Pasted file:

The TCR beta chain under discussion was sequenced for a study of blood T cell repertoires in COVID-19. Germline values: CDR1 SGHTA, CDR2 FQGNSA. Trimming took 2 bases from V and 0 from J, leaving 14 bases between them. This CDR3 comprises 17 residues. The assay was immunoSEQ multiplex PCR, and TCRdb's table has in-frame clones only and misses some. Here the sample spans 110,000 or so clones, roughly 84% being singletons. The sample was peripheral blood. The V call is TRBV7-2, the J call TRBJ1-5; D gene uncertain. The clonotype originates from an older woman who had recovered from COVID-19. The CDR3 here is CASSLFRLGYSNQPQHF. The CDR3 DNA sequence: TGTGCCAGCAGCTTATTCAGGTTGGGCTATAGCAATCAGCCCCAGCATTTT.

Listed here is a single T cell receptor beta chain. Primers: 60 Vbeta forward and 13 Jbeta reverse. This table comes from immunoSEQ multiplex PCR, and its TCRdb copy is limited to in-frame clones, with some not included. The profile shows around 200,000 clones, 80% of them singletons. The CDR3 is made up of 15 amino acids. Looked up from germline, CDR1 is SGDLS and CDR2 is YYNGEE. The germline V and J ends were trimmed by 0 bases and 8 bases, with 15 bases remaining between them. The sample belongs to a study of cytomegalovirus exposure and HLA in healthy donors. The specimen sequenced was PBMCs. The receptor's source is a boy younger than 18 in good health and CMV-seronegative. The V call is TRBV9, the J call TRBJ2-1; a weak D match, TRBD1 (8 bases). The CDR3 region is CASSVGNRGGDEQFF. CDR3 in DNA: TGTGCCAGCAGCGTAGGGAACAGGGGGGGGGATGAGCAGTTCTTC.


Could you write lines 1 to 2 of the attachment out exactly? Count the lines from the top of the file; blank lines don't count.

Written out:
The TCR beta chain under discussion was sequenced for a study of blood T cell repertoires in COVID-19. Germline values: CDR1 SGHTA, CDR2 FQGNSA. Trimming took 2 bases from V and 0 from J, leaving 14 bases between them. This CDR3 comprises 17 residues. The assay was immunoSEQ multiplex PCR, and TCRdb's table has in-frame clones only and misses some. Here the sample spans 110,000 or so clones, roughly 84% being singletons. The sample was peripheral blood. The V call is TRBV7-2, the J call TRBJ1-5; D gene uncertain. The clonotype originates from an older woman who had recovered from COVID-19. The CDR3 here is CASSLFRLGYSNQPQHF. The CDR3 DNA sequence: TGTGCCAGCAGCTTATTCAGGTTGGGCTATAGCAATCAGCCCCAGCATTTT.

Listed here is a single T cell receptor beta chain. Primers: 60 Vbeta forward and 13 Jbeta reverse. This table comes from immunoSEQ multiplex PCR, and its TCRdb copy is limited to in-frame clones, with some not included. The profile shows around 200,000 clones, 80% of them singletons. The CDR3 is made up of 15 amino acids. Looked up from germline, CDR1 is SGDLS and CDR2 is YYNGEE. The germline V and J ends were trimmed by 0 bases and 8 bases, with 15 bases remaining between them. The sample belongs to a study of cytomegalovirus exposure and HLA in healthy donors. The specimen sequenced was PBMCs. The receptor's source is a boy younger than 18 in good health and CMV-seronegative. The V call is TRBV9, the J call TRBJ2-1; a weak D match, TRBD1 (8 bases). The CDR3 region is CASSVGNRGGDEQFF. CDR3 in DNA: TGTGCCAGCAGCGTAGGGAACAGGGGGGGGGATGAGCAGTTCTTC.